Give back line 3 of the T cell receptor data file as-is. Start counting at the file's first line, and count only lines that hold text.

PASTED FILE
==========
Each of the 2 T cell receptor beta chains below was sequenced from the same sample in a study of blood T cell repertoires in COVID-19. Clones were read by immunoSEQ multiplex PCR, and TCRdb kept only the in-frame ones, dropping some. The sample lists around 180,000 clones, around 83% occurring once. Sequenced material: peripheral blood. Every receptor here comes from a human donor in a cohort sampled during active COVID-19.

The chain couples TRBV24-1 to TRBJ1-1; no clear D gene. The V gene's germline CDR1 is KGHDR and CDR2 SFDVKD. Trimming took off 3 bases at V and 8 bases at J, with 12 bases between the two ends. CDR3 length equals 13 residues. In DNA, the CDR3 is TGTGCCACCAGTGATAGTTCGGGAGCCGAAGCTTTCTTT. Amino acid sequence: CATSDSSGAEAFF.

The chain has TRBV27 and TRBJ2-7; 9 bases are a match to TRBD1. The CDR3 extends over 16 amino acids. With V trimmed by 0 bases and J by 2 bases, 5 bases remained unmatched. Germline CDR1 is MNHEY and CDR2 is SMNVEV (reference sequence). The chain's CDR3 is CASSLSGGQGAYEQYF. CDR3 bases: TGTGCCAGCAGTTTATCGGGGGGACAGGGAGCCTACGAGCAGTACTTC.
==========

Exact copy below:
The chain has TRBV27 and TRBJ2-7; 9 bases are a match to TRBD1. The CDR3 extends over 16 amino acids. With V trimmed by 0 bases and J by 2 bases, 5 bases remained unmatched. Germline CDR1 is MNHEY and CDR2 is SMNVEV (reference sequence). The chain's CDR3 is CASSLSGGQGAYEQYF. CDR3 bases: TGTGCCAGCAGTTTATCGGGGGGACAGGGAGCCTACGAGCAGTACTTC.